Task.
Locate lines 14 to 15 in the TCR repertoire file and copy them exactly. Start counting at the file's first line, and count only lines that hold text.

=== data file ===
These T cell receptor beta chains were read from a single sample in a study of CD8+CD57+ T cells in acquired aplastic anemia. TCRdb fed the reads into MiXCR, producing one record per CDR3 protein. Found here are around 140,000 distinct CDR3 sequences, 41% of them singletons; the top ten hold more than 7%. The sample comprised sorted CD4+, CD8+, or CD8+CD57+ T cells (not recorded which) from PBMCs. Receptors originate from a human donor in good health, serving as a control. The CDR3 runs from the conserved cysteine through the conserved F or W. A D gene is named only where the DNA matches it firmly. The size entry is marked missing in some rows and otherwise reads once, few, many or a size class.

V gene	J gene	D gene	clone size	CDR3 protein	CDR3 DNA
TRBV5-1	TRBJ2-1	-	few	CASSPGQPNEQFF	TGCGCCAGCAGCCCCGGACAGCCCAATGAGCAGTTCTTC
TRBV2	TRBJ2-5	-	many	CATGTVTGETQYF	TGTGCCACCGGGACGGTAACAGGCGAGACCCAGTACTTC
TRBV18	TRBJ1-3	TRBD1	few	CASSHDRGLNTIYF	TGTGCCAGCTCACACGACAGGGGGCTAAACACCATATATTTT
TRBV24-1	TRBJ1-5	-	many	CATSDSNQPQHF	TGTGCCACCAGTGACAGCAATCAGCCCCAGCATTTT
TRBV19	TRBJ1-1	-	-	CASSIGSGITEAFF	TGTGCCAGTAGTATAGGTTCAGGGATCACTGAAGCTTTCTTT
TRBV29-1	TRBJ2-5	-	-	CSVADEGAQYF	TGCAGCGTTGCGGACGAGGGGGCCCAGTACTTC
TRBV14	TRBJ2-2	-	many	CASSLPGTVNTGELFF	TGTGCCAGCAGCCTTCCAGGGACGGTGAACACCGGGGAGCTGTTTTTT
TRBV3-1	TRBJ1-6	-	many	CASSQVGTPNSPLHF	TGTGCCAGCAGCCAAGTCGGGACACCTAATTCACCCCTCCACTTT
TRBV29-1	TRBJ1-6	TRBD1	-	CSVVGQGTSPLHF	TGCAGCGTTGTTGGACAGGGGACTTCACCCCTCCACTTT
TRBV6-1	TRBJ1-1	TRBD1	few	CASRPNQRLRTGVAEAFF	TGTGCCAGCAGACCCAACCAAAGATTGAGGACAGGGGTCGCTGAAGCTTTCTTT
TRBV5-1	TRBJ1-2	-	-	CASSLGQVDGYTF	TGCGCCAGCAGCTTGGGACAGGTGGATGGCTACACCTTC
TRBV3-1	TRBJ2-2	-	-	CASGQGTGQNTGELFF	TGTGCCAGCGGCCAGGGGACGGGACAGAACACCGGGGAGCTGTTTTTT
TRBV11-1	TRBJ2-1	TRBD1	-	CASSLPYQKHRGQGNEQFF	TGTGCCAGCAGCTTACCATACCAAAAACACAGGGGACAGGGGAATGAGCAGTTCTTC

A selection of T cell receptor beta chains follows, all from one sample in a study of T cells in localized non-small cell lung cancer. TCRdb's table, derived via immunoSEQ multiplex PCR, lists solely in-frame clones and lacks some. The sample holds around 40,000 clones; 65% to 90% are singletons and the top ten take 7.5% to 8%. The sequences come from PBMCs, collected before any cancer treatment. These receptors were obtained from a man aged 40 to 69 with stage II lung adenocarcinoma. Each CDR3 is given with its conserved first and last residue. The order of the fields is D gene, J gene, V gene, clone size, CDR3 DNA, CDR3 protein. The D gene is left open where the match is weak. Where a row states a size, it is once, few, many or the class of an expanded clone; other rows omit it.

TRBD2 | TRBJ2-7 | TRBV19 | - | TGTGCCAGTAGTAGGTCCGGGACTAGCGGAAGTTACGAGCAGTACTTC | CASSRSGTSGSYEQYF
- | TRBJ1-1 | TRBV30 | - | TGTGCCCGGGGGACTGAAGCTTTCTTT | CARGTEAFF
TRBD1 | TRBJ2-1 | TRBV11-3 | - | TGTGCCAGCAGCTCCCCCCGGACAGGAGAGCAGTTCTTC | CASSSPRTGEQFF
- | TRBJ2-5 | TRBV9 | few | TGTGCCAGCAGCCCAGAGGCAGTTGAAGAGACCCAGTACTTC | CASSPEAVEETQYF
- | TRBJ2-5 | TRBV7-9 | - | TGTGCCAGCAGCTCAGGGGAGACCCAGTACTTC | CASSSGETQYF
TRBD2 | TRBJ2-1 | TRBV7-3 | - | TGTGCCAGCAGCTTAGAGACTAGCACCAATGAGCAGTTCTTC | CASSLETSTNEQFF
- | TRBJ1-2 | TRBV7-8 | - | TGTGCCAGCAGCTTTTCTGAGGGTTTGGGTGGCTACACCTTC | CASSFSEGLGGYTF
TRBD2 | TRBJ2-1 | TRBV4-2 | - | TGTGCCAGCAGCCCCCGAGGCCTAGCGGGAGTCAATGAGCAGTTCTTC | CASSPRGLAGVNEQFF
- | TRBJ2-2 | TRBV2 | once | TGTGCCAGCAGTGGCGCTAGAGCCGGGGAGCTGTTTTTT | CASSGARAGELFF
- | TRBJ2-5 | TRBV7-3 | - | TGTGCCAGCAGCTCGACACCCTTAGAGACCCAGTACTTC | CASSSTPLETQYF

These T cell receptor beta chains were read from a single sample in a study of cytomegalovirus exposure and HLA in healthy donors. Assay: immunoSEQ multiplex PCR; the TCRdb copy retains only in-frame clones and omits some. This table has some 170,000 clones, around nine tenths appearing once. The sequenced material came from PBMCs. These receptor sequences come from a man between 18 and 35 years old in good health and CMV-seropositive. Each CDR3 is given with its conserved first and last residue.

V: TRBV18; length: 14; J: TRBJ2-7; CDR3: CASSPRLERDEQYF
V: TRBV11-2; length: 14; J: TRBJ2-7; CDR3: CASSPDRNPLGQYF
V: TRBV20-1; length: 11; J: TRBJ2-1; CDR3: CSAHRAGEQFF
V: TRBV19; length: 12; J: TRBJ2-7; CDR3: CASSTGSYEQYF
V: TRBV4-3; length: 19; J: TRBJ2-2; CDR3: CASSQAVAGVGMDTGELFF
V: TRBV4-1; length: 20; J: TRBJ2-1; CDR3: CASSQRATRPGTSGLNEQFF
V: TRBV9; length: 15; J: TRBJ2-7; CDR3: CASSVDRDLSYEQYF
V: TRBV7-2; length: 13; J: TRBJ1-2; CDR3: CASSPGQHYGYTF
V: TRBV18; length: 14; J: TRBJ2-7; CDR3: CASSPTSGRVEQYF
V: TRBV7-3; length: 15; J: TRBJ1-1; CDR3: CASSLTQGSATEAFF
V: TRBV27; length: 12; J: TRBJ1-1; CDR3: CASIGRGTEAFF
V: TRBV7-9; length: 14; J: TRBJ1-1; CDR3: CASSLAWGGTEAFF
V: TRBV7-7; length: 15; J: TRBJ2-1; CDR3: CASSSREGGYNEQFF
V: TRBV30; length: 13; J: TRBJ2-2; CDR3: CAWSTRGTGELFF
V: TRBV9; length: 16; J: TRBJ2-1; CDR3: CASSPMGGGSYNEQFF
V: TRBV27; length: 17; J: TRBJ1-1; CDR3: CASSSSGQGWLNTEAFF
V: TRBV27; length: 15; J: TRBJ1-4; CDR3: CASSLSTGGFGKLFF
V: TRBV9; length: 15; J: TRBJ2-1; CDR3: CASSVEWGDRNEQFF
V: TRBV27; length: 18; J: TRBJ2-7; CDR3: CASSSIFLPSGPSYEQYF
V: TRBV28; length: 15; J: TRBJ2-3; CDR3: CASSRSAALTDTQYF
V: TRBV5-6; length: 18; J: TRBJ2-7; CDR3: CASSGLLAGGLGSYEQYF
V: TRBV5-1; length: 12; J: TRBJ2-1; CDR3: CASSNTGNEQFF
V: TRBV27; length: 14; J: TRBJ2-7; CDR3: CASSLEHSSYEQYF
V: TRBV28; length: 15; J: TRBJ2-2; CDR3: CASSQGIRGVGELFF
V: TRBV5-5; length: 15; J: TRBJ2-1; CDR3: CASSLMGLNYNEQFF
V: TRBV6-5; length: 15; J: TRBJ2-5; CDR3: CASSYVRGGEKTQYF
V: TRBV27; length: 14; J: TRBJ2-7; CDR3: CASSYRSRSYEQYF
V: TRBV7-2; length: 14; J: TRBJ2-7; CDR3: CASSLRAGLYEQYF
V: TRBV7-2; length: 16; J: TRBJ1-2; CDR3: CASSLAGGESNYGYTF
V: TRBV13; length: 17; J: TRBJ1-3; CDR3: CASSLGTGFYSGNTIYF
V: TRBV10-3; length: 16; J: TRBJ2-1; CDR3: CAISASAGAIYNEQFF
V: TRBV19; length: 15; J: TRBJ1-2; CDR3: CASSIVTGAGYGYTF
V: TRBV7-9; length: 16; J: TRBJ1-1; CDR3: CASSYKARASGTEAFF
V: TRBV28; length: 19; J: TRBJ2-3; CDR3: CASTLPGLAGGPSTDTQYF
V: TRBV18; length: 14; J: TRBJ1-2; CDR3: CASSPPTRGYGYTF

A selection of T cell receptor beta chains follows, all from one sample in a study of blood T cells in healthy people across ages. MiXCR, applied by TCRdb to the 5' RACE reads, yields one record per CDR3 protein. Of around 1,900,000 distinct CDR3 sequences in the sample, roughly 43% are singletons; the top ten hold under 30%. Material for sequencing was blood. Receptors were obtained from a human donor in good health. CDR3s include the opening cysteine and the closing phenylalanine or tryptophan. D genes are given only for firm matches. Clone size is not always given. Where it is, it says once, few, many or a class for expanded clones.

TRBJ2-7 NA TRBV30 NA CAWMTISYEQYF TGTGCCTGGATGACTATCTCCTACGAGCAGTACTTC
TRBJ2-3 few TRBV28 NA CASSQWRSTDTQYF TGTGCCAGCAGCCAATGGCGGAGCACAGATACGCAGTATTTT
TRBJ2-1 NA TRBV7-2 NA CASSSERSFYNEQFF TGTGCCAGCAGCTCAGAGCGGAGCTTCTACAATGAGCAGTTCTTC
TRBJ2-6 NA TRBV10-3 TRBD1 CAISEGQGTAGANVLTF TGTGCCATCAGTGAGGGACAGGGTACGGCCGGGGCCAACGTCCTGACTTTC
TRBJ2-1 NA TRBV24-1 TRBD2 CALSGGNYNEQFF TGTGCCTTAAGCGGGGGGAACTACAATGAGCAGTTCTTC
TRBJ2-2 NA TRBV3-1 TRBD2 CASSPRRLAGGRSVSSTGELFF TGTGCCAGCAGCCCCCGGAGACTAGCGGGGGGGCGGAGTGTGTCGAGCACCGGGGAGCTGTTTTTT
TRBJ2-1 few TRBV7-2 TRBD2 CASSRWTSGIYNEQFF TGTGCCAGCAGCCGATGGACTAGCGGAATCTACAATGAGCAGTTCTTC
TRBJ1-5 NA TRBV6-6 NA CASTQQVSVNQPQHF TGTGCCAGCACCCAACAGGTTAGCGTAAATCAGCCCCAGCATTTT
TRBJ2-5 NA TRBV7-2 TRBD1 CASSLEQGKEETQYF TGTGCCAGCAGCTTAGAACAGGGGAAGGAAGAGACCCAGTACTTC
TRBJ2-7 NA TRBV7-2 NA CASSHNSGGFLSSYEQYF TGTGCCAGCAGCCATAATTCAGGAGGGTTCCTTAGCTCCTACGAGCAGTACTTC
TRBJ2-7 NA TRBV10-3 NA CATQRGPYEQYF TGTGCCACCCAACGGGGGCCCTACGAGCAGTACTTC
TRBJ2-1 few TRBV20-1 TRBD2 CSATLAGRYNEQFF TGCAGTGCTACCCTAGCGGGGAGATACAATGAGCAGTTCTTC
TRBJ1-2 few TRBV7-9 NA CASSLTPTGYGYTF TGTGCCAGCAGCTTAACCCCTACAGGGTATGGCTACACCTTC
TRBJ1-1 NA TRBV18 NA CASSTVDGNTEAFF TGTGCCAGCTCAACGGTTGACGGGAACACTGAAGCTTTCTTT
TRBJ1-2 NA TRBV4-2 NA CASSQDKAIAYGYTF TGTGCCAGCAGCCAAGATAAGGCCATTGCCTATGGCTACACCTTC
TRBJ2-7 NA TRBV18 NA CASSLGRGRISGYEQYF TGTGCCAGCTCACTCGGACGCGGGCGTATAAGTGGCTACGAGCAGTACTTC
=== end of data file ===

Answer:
TRBV3-1	TRBJ2-2	-	-	CASGQGTGQNTGELFF	TGTGCCAGCGGCCAGGGGACGGGACAGAACACCGGGGAGCTGTTTTTT
TRBV11-1	TRBJ2-1	TRBD1	-	CASSLPYQKHRGQGNEQFF	TGTGCCAGCAGCTTACCATACCAAAAACACAGGGGACAGGGGAATGAGCAGTTCTTC